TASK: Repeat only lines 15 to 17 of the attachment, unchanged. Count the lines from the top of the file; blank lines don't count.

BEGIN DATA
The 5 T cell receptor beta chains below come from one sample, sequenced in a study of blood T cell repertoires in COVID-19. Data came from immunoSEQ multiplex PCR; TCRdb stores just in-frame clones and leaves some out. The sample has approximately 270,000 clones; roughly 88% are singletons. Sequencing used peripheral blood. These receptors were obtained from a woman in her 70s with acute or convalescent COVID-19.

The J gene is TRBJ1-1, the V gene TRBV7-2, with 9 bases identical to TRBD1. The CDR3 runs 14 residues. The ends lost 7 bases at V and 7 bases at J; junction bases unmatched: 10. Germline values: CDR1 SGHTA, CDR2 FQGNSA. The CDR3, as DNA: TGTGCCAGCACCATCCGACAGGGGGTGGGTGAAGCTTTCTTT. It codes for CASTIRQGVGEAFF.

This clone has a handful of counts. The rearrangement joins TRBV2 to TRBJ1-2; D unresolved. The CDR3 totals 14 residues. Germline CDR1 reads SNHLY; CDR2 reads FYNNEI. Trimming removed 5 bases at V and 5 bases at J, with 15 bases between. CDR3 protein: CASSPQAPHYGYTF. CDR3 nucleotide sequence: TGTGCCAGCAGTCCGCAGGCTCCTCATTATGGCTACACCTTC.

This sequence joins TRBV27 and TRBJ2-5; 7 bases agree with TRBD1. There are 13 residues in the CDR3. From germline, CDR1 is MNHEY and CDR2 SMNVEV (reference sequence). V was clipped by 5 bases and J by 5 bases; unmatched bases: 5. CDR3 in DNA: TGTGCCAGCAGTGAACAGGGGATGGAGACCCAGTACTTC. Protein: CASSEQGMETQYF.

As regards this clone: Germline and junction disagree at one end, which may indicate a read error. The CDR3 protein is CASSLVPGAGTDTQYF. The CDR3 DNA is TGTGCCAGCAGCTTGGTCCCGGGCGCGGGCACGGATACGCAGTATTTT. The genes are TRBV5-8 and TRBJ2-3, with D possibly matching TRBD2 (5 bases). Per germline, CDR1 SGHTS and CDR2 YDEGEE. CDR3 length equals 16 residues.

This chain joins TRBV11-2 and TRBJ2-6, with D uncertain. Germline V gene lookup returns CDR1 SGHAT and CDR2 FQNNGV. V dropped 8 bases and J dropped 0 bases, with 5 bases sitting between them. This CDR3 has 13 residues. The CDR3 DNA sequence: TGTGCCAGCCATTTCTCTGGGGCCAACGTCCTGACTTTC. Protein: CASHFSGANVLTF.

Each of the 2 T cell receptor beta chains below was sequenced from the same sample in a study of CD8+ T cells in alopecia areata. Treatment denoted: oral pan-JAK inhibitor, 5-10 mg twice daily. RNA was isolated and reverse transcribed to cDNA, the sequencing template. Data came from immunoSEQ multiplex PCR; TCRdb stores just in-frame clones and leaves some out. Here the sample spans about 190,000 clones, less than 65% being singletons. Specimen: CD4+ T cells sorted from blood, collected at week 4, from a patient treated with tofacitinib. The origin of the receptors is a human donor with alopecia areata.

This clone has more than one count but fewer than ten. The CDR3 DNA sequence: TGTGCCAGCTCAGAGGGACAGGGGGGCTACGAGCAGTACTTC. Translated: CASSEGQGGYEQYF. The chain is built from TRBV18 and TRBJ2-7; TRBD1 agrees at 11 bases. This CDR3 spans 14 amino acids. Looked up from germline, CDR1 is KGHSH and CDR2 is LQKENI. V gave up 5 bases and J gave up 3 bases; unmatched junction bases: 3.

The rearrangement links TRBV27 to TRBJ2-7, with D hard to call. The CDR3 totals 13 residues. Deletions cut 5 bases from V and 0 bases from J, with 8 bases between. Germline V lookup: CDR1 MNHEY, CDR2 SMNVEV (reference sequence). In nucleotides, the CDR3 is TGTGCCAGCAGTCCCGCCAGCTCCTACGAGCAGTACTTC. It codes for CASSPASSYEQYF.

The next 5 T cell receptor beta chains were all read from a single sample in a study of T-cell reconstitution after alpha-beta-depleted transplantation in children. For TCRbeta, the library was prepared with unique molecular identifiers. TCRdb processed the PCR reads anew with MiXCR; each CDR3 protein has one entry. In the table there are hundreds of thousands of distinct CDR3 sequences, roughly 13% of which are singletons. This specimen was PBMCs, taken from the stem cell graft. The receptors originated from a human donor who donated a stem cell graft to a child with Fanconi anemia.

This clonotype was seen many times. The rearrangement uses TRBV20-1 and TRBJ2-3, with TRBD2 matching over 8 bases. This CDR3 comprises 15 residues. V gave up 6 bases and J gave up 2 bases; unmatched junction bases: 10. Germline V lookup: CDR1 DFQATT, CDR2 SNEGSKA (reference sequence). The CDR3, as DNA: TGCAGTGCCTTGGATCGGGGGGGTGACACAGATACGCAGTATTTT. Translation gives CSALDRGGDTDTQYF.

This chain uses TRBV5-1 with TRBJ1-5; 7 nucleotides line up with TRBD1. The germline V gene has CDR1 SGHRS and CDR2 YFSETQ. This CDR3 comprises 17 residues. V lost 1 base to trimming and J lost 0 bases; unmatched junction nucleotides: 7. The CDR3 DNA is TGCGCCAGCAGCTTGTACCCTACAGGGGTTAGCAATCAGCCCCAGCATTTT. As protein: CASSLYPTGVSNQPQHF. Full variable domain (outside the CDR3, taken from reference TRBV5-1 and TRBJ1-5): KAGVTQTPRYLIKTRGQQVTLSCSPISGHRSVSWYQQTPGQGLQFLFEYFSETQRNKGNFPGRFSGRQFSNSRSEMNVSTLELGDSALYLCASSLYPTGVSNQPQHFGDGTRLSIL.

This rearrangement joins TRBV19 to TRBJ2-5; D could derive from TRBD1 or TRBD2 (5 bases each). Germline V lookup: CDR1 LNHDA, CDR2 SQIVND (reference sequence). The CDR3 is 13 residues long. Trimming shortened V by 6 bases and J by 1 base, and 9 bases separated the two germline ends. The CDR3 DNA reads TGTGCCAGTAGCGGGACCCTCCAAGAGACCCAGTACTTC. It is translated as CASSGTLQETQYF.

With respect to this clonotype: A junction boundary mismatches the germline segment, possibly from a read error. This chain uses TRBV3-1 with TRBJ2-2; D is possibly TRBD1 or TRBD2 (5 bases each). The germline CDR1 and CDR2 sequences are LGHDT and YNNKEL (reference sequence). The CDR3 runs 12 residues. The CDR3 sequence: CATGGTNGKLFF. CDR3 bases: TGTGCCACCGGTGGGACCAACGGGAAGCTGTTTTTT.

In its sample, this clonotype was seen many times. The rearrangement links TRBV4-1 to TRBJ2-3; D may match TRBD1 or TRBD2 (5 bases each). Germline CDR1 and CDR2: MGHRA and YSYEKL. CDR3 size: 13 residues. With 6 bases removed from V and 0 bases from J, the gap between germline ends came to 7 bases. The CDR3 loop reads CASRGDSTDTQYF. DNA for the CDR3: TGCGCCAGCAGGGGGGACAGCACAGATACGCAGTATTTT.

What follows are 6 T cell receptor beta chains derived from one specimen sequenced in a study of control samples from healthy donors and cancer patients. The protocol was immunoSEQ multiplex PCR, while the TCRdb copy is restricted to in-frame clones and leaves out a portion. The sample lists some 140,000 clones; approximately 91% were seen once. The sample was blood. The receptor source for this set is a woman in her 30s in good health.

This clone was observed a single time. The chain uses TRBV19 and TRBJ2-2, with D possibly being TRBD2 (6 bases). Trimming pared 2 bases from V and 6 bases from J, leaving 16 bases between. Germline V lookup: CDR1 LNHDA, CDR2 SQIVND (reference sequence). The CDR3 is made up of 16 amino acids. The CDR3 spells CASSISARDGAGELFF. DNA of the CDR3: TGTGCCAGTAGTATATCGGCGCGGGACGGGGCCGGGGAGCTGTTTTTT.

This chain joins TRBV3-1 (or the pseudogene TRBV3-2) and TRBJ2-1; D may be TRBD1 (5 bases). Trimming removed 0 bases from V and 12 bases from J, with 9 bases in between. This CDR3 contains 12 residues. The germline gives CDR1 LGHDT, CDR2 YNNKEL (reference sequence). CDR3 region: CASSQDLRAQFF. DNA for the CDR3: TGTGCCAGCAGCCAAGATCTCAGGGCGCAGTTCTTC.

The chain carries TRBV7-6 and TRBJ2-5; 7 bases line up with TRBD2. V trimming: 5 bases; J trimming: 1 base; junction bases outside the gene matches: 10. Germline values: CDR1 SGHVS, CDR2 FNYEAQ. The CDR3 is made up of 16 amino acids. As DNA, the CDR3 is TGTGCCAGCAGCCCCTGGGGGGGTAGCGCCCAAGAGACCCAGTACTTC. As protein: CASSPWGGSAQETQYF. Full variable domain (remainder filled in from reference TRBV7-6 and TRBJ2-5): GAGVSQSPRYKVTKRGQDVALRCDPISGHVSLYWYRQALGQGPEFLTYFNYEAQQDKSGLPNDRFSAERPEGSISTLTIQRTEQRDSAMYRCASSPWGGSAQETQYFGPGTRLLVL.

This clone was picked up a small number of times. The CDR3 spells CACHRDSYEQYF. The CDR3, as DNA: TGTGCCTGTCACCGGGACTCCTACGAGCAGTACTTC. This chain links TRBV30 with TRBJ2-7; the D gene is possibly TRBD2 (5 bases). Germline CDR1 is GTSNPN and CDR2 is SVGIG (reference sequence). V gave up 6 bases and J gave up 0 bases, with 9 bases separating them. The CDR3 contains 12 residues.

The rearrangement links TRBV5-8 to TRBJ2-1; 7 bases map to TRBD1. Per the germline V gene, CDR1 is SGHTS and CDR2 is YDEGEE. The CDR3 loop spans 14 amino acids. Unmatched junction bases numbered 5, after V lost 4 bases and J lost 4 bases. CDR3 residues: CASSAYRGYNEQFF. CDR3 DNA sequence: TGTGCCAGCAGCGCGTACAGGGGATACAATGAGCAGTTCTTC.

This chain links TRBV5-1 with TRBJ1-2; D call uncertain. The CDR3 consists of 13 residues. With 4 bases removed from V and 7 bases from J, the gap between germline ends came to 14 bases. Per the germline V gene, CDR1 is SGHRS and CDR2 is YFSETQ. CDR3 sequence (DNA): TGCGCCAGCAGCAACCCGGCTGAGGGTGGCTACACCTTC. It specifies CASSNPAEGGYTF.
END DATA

In its sample, this clonotype was seen many times. The rearrangement links TRBV4-1 to TRBJ2-3; D may match TRBD1 or TRBD2 (5 bases each). Germline CDR1 and CDR2: MGHRA and YSYEKL. CDR3 size: 13 residues. With 6 bases removed from V and 0 bases from J, the gap between germline ends came to 7 bases. The CDR3 loop reads CASRGDSTDTQYF. DNA for the CDR3: TGCGCCAGCAGGGGGGACAGCACAGATACGCAGTATTTT.

What follows are 6 T cell receptor beta chains derived from one specimen sequenced in a study of control samples from healthy donors and cancer patients. The protocol was immunoSEQ multiplex PCR, while the TCRdb copy is restricted to in-frame clones and leaves out a portion. The sample lists some 140,000 clones; approximately 91% were seen once. The sample was blood. The receptor source for this set is a woman in her 30s in good health.

This clone was observed a single time. The chain uses TRBV19 and TRBJ2-2, with D possibly being TRBD2 (6 bases). Trimming pared 2 bases from V and 6 bases from J, leaving 16 bases between. Germline V lookup: CDR1 LNHDA, CDR2 SQIVND (reference sequence). The CDR3 is made up of 16 amino acids. The CDR3 spells CASSISARDGAGELFF. DNA of the CDR3: TGTGCCAGTAGTATATCGGCGCGGGACGGGGCCGGGGAGCTGTTTTTT.